Prospectors seeking precious metals and cattle rustlers running from the law all frequented the bar now known as Miners and Stockmen’s Steakhouse and Spirits in Hartville, Wyoming’s oldest town, with the rough and rowdy history to match.
That history included shootouts on Main Street, as well as a number of bordellos, and perhaps the state’s only attempt at an armed takeover. It was caused when an election didn’t happen to go the old mayor’s way, and the new mayor tried to force the issue.
In Hartville’s heyday, there were between five to 13 bars depending on which historical account is believed. These establishments served a community that would peak at 776 people in 1900. Many of these residents were immigrants from all over the world — Greece, Scandinavia, Germany and more. It was a true melting pot.
The saloon-keepers incorporated Hartville in 1901, as an independent community, so it could keep the gambling halls, the ladies of the night, and the two dance halls without worrying so much about the law in distant Cheyenne.
Today, with Sunrise mines long abandoned, Hartville has just 62 people living in it, and the Stockmen’s Steakhouse is its last and only remaining business. It sits on Main Street among former businesses that still have 1900s era facades, but today are mostly residences.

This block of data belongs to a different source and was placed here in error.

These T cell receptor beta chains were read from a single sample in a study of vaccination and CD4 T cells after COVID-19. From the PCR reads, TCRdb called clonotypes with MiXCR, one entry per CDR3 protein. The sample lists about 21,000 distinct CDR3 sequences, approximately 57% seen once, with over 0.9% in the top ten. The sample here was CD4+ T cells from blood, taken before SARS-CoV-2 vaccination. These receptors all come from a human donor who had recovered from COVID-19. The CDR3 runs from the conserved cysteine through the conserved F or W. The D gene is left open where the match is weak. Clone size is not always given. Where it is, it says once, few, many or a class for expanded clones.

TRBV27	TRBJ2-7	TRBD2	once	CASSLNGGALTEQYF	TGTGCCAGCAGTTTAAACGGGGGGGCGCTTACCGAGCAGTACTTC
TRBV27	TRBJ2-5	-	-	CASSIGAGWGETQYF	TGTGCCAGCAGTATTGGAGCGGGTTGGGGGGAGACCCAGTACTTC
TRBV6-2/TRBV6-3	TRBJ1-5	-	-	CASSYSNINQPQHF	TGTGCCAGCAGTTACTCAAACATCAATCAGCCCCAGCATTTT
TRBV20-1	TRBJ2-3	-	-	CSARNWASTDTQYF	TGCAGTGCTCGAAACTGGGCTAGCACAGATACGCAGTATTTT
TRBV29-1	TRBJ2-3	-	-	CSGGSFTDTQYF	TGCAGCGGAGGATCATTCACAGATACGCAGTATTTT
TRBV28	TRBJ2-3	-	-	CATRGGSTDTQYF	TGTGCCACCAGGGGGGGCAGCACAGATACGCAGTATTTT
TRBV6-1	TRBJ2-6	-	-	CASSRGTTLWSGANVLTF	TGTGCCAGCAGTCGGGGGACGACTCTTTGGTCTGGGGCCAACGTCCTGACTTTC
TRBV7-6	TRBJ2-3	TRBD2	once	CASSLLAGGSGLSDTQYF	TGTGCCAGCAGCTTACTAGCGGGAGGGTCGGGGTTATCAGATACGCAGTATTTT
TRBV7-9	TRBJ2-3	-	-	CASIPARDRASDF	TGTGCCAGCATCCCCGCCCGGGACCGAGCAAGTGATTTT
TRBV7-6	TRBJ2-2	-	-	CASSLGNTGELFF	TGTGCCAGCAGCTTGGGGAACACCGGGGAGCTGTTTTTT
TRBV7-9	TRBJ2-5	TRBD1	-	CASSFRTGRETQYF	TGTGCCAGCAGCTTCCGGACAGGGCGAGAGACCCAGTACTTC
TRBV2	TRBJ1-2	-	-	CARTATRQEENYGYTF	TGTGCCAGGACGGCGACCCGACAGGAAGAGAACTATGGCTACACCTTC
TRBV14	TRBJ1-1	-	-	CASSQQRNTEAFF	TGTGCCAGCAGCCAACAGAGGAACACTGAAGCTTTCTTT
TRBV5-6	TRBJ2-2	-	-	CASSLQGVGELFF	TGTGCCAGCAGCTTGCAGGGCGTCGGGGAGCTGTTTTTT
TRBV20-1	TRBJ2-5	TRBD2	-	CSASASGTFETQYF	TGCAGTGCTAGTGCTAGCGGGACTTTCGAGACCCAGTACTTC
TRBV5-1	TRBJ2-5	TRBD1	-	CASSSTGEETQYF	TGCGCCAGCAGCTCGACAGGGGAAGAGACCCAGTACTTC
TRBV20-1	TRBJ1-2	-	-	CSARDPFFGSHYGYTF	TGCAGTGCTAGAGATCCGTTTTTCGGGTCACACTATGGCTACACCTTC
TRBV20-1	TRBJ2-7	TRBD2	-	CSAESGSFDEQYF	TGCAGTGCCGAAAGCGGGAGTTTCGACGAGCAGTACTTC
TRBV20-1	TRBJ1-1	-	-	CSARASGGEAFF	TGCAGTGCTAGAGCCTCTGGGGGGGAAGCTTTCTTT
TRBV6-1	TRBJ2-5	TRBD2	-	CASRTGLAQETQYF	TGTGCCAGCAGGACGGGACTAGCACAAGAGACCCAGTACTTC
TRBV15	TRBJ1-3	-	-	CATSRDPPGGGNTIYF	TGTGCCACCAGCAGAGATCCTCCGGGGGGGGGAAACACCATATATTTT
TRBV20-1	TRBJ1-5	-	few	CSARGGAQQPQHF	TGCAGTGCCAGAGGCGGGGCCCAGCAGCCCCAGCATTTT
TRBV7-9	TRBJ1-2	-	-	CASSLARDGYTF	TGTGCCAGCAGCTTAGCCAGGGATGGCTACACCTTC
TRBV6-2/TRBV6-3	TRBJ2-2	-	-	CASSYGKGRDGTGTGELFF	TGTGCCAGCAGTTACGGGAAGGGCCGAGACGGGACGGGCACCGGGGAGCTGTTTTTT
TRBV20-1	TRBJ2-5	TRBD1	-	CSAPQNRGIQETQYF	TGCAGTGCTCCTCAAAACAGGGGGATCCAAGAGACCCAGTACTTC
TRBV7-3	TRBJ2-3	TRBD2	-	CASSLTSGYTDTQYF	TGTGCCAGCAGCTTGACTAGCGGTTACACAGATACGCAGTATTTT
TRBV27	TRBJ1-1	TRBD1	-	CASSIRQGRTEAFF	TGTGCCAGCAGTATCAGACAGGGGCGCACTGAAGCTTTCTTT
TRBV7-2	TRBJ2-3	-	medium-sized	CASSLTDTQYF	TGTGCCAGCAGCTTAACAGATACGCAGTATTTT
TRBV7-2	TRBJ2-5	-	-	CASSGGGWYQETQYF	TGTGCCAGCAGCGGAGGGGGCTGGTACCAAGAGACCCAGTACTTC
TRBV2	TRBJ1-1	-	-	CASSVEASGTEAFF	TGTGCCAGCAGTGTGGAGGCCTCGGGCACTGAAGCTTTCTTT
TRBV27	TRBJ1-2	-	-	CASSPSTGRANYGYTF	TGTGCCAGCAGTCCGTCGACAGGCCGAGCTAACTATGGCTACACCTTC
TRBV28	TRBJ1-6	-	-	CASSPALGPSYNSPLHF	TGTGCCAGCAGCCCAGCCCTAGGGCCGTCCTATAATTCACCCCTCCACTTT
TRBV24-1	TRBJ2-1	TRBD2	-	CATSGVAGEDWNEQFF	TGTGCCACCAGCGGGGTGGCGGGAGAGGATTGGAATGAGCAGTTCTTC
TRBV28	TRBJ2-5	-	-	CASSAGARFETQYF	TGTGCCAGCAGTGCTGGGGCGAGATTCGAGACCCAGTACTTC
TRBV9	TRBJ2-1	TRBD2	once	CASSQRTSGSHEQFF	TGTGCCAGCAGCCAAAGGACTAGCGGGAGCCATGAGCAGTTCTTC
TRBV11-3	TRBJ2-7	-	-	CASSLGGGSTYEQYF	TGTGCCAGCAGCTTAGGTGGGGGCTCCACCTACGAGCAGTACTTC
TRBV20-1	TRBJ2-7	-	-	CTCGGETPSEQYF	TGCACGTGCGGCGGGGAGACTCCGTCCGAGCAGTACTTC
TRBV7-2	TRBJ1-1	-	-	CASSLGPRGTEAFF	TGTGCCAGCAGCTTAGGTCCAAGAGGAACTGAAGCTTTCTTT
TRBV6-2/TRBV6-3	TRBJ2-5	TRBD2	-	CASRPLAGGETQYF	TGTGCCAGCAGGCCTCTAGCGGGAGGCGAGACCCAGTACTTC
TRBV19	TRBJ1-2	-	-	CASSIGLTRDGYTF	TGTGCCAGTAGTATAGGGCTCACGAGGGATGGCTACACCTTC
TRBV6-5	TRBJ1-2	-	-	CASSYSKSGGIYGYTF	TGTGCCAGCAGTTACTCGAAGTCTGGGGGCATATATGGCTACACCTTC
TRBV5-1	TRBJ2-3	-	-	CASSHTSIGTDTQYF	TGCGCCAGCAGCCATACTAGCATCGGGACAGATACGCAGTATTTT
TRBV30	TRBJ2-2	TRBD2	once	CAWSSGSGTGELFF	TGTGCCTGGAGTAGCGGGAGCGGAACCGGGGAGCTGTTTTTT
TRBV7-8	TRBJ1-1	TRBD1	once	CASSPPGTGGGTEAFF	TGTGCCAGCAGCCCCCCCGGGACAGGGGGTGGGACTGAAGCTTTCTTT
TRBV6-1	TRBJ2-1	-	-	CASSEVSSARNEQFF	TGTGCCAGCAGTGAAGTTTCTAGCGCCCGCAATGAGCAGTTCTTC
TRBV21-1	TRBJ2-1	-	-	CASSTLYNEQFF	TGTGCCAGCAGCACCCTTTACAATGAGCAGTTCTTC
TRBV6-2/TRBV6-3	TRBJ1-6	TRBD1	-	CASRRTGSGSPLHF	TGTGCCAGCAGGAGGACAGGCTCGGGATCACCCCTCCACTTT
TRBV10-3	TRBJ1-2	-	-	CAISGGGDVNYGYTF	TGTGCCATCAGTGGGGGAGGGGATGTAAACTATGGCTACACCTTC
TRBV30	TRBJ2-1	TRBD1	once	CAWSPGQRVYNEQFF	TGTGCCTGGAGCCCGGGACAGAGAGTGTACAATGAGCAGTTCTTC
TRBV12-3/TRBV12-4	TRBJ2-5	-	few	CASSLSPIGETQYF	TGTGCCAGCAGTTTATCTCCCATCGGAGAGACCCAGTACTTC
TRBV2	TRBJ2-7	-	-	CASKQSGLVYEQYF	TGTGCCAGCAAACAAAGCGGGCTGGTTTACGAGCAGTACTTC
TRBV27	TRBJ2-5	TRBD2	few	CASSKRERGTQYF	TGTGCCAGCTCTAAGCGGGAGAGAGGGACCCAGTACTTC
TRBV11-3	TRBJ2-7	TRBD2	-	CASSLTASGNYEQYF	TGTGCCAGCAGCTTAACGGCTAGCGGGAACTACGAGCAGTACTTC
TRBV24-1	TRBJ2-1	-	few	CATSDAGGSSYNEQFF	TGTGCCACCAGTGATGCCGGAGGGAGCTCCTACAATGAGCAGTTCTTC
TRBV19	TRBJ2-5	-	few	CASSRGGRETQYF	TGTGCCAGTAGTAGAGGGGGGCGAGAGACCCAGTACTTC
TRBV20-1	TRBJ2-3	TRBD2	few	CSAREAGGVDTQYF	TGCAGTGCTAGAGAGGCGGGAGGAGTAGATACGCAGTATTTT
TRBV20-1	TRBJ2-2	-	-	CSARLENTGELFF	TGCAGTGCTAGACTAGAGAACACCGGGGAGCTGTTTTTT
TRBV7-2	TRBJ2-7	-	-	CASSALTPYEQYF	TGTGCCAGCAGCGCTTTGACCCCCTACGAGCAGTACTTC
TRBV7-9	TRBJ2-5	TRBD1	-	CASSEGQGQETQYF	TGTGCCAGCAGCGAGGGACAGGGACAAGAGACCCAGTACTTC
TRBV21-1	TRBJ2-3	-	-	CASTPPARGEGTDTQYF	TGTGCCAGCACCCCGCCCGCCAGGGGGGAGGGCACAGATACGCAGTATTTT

A traveler casually passing by this little steakhouse bar might think the town’s now tiny population means they could wander in and easily get a table, but they would be completely wrong. Those without reservations are likely to be seated at the bar with others who failed to prepare, or outside with the often rowdy Wyoming wind.
Despite Hartville’s tiny size, people actually come from all over the country to eat at the Stockmen’s Steakhouse, which has been re-imagined as a high-end steakhouse as good as any you might find in Los Angeles or New York.
In addition to serving one of the finest steaks in Wyoming or anywhere really, the bar offers a robust whiskey selection — 35 different spirits to try — and it is getting ready to add a new tap that will serve up to eight of Wyoming’s craft brews. The restaurant also has a specially blended coffee that is available for purchase.
Location, Location, Location
While marketing plan gurus would no doubt question — and even customers often ask — about the location of this elevated steakhouse in a community of just 62 people, the proprietors had a different idea in their mind when it comes to location.
Scott Harmon and his wife Christine are now the bar’s sole owners. Scott Harmon told Cowboy State Daily that his sister and brother-in-law were looking for a way to get out of LA when they happened across the restaurant in Hartville.
“We came out and looked at it and it had been for sale for a couple of years,” he said.
They were immediately taken by the idea of converting Hartville’s historic bar into a high-end steakhouse. And the fact that it was far away from any city of any proportion? That was just a bonus.
“They are the ones who converted it,” Harmon said. “And they ran it for about 18 months, but they had too many irons in the fire.”
So, the Harmons bought them out, and they are loving it. Scott Harmon runs the kitchen every Thursday, Friday, Saturday and Sunday at the restaurant and bar, cooking up some of the finest steaks in the country, and dreaming up side dishes. These include Mexican-style corn, to complement the meal with something that can’t be found anywhere else.
“I love to cook,” Harmon said. “My kids have been telling me for years that I needed to open a restaurant. So here I am.”